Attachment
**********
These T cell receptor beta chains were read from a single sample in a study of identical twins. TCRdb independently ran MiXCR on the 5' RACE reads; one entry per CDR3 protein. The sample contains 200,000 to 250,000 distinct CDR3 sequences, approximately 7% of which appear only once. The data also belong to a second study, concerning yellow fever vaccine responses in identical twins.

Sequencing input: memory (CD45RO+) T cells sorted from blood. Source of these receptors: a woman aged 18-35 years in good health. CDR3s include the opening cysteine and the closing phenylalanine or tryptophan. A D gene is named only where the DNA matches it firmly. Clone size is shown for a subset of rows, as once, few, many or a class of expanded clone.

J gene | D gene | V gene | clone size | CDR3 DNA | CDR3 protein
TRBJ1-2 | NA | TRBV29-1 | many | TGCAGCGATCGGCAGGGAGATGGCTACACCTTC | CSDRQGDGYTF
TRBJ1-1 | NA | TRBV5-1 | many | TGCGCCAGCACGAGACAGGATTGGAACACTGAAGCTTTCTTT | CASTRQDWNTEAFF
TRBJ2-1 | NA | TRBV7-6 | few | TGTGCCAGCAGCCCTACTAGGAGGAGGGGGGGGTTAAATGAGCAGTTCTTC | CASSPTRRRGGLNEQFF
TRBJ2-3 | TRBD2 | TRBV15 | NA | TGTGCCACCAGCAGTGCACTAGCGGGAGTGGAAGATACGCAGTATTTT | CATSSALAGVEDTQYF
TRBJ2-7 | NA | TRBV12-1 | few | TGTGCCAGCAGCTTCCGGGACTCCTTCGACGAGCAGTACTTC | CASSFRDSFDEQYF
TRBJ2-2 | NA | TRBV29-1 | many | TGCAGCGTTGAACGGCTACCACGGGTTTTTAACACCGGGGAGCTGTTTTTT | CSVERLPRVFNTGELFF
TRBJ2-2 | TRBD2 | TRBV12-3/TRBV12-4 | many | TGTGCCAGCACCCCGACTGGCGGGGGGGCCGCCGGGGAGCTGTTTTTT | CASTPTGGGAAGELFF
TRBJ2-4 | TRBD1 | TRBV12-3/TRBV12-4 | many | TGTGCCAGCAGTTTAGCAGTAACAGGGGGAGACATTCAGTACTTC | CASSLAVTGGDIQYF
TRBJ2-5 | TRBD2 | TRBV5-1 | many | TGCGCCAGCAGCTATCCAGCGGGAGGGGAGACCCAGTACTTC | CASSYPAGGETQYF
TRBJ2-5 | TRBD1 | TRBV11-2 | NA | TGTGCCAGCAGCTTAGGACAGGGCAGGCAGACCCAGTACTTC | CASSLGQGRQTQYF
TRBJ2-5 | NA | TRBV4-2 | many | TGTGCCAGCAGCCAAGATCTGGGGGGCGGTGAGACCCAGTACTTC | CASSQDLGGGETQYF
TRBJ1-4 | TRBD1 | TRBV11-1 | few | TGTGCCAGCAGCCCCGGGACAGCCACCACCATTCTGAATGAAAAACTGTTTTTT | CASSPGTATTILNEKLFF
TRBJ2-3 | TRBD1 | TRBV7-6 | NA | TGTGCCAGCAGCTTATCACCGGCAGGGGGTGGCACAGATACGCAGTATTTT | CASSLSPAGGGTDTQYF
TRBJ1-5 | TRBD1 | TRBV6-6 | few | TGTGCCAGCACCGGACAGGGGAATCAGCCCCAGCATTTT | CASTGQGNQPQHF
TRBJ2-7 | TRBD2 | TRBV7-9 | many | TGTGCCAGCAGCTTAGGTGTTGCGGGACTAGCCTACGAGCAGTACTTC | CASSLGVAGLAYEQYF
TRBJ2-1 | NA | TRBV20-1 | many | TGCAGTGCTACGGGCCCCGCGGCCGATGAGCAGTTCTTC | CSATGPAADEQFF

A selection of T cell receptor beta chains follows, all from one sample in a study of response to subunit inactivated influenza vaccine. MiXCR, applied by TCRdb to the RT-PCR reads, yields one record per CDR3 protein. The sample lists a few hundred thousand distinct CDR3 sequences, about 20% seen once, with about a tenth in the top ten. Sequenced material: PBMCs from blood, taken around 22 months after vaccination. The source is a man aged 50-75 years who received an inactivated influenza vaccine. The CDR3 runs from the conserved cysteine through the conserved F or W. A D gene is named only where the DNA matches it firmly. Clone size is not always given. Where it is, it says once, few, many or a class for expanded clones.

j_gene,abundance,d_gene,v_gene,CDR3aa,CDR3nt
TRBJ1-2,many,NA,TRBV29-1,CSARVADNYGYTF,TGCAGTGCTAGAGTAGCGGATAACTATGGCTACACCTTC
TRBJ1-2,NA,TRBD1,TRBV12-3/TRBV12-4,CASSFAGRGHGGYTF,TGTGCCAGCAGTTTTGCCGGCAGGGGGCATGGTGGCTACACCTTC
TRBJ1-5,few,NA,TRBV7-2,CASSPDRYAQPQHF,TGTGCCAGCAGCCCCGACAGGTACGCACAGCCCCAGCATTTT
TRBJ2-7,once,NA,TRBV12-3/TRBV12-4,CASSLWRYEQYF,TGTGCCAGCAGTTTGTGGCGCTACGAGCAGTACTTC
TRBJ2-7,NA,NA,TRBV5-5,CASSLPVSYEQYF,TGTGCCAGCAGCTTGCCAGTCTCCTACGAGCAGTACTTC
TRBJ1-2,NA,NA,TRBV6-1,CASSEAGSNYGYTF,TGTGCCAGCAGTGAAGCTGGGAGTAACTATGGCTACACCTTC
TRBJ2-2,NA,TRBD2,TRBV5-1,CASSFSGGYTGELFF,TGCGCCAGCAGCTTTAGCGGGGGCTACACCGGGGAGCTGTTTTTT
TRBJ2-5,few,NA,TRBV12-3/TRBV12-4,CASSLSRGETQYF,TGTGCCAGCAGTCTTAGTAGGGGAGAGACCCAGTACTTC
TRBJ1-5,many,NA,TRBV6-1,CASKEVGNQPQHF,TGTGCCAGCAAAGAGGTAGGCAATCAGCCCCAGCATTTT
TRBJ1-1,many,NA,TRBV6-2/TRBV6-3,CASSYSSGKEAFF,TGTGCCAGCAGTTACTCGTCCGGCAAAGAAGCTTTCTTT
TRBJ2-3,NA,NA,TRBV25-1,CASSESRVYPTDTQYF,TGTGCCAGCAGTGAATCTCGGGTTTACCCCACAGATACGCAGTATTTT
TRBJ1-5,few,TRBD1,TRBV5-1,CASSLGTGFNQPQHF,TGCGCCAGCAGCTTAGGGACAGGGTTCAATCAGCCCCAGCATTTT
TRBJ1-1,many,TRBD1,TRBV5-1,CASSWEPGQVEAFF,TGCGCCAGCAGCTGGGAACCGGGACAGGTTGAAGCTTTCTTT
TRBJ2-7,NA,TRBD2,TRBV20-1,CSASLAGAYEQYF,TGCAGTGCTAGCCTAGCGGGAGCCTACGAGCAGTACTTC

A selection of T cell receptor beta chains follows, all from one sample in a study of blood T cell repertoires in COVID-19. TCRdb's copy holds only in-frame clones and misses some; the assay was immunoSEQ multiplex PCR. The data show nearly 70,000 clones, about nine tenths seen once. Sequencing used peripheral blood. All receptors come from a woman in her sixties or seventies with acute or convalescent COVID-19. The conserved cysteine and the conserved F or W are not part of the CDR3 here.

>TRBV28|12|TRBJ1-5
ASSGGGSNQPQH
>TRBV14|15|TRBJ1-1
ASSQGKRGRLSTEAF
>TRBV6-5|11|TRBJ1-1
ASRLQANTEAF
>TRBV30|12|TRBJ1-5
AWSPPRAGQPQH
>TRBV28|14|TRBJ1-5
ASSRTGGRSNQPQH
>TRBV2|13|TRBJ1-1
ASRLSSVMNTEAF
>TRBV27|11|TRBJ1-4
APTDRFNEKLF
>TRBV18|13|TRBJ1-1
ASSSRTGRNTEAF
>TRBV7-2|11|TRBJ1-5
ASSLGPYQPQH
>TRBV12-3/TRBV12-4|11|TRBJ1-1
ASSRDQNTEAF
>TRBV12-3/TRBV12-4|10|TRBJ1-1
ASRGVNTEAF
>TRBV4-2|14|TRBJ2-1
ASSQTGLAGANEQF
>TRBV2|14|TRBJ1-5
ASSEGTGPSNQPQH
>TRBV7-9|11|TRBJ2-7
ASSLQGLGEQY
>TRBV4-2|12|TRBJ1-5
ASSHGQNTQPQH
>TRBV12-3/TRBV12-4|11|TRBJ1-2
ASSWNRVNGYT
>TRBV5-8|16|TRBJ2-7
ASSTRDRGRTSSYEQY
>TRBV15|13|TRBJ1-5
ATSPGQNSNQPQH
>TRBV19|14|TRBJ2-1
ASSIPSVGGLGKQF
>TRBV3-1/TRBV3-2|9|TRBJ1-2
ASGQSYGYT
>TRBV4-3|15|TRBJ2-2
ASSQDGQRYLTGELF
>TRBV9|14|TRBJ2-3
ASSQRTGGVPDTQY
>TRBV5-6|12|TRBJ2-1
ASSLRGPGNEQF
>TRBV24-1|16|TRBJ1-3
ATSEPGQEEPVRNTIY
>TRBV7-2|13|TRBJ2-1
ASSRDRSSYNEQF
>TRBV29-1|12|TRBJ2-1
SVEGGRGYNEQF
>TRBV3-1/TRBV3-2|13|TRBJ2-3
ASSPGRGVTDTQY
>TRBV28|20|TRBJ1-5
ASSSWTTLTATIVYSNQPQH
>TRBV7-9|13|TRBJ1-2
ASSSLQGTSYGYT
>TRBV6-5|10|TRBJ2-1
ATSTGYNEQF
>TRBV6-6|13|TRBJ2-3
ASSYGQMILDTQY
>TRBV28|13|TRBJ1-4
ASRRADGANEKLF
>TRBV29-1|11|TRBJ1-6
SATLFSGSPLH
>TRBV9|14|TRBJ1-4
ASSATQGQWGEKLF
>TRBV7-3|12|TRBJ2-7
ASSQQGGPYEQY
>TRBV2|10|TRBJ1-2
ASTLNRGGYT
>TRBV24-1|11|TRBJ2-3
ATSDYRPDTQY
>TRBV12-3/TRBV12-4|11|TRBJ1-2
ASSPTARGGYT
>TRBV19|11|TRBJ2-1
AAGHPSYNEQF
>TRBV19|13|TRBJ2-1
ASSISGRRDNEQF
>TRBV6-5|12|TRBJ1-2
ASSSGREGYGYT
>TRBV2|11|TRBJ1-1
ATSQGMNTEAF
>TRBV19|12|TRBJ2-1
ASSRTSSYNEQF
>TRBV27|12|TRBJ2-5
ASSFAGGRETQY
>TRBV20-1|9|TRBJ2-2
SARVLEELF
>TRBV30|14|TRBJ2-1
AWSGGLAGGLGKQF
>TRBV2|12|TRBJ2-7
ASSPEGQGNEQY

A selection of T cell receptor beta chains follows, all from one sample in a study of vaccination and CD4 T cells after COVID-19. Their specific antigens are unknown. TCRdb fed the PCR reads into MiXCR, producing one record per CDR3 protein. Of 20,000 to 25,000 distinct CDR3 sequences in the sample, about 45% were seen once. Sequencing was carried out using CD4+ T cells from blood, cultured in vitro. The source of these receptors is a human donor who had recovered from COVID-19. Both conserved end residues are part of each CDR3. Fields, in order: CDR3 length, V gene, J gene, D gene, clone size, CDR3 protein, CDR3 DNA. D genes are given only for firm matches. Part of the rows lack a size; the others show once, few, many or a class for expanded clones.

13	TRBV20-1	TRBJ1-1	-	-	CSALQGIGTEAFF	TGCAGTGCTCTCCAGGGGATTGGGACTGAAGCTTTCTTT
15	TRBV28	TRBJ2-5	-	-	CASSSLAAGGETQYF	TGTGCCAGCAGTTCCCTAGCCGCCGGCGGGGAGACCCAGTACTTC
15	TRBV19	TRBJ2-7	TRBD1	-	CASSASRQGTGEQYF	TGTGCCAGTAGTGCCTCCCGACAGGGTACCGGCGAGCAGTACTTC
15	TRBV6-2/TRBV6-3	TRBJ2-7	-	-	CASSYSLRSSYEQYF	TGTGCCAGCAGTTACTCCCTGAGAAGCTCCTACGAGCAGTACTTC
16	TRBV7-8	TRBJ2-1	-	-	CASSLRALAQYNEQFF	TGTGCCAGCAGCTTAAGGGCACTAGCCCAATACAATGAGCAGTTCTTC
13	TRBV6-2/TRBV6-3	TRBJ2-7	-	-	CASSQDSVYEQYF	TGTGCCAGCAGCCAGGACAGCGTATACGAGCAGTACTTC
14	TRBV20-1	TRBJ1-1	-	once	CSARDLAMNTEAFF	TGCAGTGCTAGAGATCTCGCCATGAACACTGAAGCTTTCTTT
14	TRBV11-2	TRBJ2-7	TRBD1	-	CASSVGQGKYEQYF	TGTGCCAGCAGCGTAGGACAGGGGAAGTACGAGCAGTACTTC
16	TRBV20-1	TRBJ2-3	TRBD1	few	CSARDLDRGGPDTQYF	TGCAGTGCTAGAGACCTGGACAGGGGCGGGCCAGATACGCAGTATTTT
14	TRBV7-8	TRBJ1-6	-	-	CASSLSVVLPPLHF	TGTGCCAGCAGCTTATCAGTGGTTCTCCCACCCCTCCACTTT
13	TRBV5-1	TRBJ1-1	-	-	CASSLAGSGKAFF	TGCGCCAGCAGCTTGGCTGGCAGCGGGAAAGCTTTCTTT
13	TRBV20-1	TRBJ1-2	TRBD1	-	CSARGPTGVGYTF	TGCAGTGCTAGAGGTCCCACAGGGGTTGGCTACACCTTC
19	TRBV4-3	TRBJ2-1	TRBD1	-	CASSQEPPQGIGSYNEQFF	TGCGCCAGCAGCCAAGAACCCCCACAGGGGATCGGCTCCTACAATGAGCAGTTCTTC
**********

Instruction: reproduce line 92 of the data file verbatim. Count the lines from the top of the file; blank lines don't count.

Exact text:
ASSSWTTLTATIVYSNQPQH